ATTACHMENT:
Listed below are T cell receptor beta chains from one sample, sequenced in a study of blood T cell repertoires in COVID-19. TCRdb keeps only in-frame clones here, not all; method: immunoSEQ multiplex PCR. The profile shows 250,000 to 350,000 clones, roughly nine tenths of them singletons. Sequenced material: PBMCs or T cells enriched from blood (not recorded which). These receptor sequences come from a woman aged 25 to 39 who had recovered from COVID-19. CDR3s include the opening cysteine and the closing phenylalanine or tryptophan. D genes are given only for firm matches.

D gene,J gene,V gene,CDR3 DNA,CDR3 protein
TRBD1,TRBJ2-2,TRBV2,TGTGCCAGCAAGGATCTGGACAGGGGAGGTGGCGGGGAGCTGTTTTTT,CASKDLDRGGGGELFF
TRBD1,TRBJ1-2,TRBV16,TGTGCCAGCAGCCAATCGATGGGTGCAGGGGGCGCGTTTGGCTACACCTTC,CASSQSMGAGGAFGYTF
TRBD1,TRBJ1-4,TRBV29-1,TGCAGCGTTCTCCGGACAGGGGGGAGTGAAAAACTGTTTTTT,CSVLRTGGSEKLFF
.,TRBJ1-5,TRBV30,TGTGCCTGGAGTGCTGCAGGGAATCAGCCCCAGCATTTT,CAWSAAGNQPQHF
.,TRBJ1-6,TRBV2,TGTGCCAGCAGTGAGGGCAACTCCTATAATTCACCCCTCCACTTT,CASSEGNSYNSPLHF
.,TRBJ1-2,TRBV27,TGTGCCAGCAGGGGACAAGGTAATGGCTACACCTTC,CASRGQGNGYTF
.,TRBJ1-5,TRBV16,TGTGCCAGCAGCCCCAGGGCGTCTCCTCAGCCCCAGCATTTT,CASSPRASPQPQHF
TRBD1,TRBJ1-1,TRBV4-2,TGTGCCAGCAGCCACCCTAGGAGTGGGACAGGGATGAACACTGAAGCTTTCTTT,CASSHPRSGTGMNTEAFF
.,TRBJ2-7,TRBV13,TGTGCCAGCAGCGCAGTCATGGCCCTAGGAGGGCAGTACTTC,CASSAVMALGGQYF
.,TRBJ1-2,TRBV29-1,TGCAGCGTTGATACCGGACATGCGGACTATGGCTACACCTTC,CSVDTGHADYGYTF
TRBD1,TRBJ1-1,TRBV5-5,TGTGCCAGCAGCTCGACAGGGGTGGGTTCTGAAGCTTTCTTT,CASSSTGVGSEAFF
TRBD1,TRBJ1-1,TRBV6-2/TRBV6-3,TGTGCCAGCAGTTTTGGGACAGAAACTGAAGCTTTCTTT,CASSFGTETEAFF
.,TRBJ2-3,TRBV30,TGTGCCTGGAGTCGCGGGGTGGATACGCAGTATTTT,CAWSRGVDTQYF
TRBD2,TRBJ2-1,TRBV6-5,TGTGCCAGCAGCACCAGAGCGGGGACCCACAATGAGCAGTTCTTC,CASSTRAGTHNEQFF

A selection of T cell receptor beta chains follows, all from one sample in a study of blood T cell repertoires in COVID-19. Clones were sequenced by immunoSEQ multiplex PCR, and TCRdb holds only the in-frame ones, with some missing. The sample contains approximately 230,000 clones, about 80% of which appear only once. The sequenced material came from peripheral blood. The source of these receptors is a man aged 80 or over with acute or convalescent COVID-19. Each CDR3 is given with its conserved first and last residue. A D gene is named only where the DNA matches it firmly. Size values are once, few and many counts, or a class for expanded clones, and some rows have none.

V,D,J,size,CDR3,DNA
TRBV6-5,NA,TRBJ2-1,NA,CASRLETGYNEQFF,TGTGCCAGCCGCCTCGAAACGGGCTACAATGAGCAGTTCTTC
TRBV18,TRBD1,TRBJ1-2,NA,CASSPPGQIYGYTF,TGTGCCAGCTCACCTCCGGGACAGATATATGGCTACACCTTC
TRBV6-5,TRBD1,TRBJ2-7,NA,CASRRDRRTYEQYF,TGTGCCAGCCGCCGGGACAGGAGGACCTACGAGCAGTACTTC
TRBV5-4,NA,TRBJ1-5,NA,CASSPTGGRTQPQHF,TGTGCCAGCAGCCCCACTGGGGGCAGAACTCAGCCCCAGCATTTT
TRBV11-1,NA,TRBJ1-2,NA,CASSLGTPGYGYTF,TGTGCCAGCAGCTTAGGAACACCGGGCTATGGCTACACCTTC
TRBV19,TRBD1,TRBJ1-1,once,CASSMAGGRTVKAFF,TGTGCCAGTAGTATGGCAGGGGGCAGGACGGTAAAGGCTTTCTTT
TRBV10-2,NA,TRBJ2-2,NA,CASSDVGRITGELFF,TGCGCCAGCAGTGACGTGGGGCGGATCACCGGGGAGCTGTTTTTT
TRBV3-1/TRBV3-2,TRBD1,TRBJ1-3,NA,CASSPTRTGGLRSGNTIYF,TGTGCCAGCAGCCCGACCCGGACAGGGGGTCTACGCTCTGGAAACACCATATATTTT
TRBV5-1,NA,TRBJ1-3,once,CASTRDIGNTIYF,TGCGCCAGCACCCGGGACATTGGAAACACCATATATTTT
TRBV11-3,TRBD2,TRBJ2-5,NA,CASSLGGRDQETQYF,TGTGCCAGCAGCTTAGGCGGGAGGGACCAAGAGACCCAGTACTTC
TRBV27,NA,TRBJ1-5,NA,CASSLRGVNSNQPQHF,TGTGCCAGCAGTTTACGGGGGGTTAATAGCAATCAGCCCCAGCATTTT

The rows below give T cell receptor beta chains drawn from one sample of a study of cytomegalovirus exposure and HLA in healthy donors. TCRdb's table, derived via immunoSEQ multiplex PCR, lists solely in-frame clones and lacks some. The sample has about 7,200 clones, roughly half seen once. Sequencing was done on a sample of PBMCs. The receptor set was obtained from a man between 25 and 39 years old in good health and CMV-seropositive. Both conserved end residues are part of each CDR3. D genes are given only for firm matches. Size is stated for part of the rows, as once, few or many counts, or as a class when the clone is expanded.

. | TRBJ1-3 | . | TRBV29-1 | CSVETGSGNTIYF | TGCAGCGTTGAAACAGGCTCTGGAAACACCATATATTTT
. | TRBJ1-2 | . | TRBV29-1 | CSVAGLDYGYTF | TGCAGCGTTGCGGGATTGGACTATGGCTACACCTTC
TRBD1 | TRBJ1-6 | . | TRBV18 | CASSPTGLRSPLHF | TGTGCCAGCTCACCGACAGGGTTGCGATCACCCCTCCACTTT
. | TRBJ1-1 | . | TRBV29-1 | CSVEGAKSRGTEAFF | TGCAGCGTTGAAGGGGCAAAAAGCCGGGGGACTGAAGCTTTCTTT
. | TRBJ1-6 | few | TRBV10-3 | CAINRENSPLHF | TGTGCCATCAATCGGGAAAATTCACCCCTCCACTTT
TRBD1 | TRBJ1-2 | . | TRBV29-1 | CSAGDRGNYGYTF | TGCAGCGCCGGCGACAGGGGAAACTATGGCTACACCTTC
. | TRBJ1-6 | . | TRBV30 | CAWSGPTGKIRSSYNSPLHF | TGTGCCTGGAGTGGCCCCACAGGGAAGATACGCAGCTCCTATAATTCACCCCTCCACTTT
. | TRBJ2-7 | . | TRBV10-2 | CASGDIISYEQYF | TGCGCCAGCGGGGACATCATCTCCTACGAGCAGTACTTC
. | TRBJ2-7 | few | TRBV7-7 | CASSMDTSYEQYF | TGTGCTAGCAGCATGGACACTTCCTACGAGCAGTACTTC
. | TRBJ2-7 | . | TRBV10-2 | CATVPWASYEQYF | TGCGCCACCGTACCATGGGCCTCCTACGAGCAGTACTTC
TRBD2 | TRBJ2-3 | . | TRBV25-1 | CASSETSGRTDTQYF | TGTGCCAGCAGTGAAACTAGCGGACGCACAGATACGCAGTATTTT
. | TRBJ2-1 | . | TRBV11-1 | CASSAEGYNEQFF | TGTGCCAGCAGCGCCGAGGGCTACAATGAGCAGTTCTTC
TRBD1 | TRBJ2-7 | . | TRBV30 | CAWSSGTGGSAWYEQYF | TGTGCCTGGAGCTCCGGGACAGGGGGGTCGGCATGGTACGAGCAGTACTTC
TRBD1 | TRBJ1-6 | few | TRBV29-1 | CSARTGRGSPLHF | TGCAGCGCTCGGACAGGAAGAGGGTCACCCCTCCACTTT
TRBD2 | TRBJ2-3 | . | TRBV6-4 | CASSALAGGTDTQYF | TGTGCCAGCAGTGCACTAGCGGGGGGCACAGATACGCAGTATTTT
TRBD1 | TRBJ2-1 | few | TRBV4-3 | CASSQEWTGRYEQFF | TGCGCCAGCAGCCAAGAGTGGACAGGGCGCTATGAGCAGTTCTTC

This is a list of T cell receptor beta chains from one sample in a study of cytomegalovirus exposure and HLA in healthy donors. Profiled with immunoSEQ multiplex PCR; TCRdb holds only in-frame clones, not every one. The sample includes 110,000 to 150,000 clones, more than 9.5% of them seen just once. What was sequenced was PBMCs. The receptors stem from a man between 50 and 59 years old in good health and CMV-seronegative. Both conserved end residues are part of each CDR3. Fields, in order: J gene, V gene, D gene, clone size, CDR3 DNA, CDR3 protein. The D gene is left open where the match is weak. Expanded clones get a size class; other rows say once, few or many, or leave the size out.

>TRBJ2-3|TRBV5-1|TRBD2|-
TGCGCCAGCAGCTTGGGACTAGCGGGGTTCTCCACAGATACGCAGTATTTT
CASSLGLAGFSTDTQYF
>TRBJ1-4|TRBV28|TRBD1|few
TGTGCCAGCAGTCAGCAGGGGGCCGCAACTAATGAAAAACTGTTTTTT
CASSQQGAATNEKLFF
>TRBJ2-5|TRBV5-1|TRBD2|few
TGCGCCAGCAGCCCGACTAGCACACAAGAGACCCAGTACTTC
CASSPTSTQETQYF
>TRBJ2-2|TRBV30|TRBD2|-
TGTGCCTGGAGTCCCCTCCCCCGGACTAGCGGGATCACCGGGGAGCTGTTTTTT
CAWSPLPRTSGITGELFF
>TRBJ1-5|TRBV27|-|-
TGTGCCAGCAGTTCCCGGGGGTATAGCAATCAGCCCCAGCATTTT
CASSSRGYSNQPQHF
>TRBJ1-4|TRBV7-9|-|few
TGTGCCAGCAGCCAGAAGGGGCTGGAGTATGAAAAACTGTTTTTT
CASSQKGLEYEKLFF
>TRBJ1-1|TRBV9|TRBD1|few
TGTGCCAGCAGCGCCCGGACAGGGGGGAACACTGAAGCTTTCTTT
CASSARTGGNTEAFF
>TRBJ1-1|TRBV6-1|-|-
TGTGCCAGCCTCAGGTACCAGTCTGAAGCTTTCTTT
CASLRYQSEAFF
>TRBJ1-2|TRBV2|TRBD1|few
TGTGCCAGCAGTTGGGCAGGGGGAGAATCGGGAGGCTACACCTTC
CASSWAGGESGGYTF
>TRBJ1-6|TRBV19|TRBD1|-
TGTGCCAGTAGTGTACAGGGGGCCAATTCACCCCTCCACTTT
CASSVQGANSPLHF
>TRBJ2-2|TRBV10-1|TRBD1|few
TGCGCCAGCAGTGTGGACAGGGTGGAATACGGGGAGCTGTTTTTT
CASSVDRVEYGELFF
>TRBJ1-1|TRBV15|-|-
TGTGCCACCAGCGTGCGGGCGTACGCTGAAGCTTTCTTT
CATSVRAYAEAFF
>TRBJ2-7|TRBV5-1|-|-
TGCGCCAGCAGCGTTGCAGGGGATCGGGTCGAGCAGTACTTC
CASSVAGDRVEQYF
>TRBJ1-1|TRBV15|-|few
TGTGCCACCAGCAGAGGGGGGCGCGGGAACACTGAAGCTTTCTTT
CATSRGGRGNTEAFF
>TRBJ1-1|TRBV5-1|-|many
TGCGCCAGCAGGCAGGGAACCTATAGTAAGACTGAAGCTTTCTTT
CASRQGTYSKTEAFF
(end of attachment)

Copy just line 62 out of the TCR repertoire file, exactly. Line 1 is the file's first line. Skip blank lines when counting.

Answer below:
CASSSRGYSNQPQHF